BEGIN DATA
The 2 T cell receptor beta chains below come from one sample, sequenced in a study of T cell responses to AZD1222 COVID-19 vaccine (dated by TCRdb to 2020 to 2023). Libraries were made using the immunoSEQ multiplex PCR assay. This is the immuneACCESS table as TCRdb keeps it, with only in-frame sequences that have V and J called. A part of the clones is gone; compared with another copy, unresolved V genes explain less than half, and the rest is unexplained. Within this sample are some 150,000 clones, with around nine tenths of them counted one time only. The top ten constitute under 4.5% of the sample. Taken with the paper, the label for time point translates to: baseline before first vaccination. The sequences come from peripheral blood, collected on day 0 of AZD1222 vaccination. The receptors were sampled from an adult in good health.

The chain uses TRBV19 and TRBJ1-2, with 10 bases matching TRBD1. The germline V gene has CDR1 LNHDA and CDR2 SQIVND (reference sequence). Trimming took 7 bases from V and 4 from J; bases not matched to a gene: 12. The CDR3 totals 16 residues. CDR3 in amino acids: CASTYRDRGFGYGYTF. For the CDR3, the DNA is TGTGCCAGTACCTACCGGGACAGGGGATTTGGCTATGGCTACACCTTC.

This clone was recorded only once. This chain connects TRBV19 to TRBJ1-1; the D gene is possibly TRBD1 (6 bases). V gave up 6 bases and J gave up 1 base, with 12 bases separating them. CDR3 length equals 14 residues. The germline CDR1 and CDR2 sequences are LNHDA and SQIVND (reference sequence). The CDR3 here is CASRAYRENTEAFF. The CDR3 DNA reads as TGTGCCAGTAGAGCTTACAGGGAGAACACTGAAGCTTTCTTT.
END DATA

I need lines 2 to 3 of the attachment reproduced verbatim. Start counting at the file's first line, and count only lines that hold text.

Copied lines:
The chain uses TRBV19 and TRBJ1-2, with 10 bases matching TRBD1. The germline V gene has CDR1 LNHDA and CDR2 SQIVND (reference sequence). Trimming took 7 bases from V and 4 from J; bases not matched to a gene: 12. The CDR3 totals 16 residues. CDR3 in amino acids: CASTYRDRGFGYGYTF. For the CDR3, the DNA is TGTGCCAGTACCTACCGGGACAGGGGATTTGGCTATGGCTACACCTTC.

This clone was recorded only once. This chain connects TRBV19 to TRBJ1-1; the D gene is possibly TRBD1 (6 bases). V gave up 6 bases and J gave up 1 base, with 12 bases separating them. CDR3 length equals 14 residues. The germline CDR1 and CDR2 sequences are LNHDA and SQIVND (reference sequence). The CDR3 here is CASRAYRENTEAFF. The CDR3 DNA reads as TGTGCCAGTAGAGCTTACAGGGAGAACACTGAAGCTTTCTTT.